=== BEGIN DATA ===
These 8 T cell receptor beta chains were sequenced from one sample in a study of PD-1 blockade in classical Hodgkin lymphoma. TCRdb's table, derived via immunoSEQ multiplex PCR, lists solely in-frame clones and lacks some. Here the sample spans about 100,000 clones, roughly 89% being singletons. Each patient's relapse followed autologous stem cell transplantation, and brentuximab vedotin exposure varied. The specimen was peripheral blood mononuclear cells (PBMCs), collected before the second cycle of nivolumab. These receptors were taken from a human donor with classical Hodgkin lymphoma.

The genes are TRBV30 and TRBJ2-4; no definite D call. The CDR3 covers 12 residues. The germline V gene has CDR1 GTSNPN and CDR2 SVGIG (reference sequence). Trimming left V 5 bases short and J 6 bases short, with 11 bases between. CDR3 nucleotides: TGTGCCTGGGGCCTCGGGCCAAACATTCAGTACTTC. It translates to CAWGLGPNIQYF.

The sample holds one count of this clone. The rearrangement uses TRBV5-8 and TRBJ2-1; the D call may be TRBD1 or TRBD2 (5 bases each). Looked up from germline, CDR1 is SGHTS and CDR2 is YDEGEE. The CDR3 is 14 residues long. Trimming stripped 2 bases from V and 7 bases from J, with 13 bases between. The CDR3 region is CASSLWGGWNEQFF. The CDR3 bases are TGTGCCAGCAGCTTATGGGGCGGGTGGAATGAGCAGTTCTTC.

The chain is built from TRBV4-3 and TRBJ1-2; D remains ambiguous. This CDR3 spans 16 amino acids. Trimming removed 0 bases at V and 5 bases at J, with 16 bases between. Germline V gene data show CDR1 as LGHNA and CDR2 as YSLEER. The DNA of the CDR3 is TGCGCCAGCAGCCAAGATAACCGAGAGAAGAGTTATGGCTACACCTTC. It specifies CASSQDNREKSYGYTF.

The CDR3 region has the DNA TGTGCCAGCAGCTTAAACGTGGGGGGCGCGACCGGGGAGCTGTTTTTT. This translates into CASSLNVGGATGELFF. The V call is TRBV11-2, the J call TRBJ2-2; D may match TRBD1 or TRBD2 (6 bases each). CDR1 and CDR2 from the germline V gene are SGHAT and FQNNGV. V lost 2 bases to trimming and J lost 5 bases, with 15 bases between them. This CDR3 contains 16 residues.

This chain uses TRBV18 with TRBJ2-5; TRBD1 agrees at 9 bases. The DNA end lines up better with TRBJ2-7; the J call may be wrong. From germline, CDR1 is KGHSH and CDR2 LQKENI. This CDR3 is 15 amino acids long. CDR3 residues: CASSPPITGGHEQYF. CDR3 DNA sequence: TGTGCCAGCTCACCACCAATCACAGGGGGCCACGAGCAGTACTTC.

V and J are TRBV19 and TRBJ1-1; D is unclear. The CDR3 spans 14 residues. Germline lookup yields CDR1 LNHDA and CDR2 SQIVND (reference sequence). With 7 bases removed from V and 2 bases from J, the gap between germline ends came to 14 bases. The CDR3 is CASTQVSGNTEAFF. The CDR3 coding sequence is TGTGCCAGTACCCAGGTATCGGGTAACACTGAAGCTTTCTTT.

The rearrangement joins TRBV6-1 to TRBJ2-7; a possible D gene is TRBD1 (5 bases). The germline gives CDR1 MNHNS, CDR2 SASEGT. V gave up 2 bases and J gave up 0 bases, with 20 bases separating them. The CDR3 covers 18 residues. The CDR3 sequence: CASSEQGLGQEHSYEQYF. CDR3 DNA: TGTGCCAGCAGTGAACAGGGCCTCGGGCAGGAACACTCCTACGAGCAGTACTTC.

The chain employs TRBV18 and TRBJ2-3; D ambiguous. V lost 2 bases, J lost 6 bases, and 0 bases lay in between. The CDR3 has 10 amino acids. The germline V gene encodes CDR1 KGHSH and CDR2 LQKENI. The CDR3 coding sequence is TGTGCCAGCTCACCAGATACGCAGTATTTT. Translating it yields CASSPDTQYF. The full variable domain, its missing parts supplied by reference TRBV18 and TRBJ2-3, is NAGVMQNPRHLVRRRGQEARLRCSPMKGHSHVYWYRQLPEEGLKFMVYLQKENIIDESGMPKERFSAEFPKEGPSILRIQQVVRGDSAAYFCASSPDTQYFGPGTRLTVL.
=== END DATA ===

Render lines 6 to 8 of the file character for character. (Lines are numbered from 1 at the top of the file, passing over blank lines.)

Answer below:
This chain uses TRBV18 with TRBJ2-5; TRBD1 agrees at 9 bases. The DNA end lines up better with TRBJ2-7; the J call may be wrong. From germline, CDR1 is KGHSH and CDR2 LQKENI. This CDR3 is 15 amino acids long. CDR3 residues: CASSPPITGGHEQYF. CDR3 DNA sequence: TGTGCCAGCTCACCACCAATCACAGGGGGCCACGAGCAGTACTTC.

V and J are TRBV19 and TRBJ1-1; D is unclear. The CDR3 spans 14 residues. Germline lookup yields CDR1 LNHDA and CDR2 SQIVND (reference sequence). With 7 bases removed from V and 2 bases from J, the gap between germline ends came to 14 bases. The CDR3 is CASTQVSGNTEAFF. The CDR3 coding sequence is TGTGCCAGTACCCAGGTATCGGGTAACACTGAAGCTTTCTTT.

The rearrangement joins TRBV6-1 to TRBJ2-7; a possible D gene is TRBD1 (5 bases). The germline gives CDR1 MNHNS, CDR2 SASEGT. V gave up 2 bases and J gave up 0 bases, with 20 bases separating them. The CDR3 covers 18 residues. The CDR3 sequence: CASSEQGLGQEHSYEQYF. CDR3 DNA: TGTGCCAGCAGTGAACAGGGCCTCGGGCAGGAACACTCCTACGAGCAGTACTTC.